Six stories from the Russian North
Cold mountain
Alexander Gronsky's lens turns an industrial city into an unlikely Arctic Arcadia

Russia’s northern cities are a triumph of will; grand settlements in the middle of snow and darkness where people are dwarfed by the outsized factories they’ve built and helpless next to the industrial waste those factories create. Photographer Alexander Gronsky’s images of Norilsk seem both close to reality and something out of a dream. In his photos the city is an industrial wasteland where frozen hills are littered with scrap metal. But at the same time it is a place of heart-wrenching almost Arcadian beauty. A place of pale skies and metallic rivers.

Norilsk is the second biggest city in the Arctic Circle.

Located in the north of Siberia, the city stands on the largest nickel deposits on Earth.

Norilsk is the centre of a large mining region where copper, cobalt, platinum, palladium and coal are also extracted.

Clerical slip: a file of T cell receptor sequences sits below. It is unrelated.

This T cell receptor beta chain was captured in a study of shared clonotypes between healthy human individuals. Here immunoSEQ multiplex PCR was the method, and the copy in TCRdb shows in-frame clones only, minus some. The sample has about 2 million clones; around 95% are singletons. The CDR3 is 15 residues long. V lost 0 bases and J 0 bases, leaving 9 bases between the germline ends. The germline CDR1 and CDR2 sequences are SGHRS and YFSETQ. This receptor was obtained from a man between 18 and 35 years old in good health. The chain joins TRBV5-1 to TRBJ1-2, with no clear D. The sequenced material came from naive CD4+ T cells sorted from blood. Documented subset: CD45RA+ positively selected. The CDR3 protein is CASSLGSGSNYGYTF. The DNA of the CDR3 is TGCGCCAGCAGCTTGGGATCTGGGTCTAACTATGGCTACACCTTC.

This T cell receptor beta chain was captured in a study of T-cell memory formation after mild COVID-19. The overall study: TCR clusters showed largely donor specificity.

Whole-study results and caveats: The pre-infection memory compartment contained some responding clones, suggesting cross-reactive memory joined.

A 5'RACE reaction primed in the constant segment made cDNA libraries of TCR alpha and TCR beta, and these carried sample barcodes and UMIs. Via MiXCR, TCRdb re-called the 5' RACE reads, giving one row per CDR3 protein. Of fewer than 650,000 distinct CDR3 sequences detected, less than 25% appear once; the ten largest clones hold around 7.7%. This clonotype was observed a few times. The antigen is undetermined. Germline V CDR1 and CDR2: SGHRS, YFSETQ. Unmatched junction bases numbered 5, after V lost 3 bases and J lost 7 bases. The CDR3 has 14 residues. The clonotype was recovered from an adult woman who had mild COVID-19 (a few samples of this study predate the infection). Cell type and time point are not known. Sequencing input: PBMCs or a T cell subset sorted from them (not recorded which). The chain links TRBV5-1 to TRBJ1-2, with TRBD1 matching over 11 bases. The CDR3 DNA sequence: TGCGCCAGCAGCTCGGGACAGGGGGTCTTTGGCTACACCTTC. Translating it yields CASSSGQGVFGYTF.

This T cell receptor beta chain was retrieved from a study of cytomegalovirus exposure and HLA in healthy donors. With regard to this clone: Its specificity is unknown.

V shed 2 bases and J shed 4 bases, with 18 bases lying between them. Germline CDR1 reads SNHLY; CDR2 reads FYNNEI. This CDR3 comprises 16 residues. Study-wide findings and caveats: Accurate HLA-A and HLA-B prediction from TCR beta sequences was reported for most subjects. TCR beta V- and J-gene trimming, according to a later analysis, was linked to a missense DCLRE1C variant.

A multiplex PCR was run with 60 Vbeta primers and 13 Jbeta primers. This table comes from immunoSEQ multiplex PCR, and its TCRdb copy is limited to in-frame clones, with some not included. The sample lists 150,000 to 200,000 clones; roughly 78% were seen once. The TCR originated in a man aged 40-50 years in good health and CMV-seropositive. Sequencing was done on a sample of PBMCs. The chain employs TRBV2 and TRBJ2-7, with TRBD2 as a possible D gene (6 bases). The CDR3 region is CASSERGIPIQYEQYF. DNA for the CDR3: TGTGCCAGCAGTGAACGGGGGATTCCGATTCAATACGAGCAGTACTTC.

Residents take shelter from harsh conditions in towering apartment blocks.

Nickel ore smelted in the city causes severe pollution, acid rain and smog.

Alexander Gronsky travelled to Norilsk in 2013 after finishing Pastoral, his four-year long photographic study of the outskirts of Moscow.

“Gronsky is a landscape photographer at heart,” says critic Mikhail Iampolski.

“His skillful use of perspective and talent for composition lead the observer’s eye deeply into the landscape.”

Gronsky’s Norilsk seems both close to reality and something out of a dream.

His images, says Iampolski, “generate a sense of astonishment in every place he portrays”.

Courtesy of Gronsky, the harsh industrial landscape takes on an Arcadian beauty.

Text: Anastasiia Fedorova
Image: Alexander Gronsky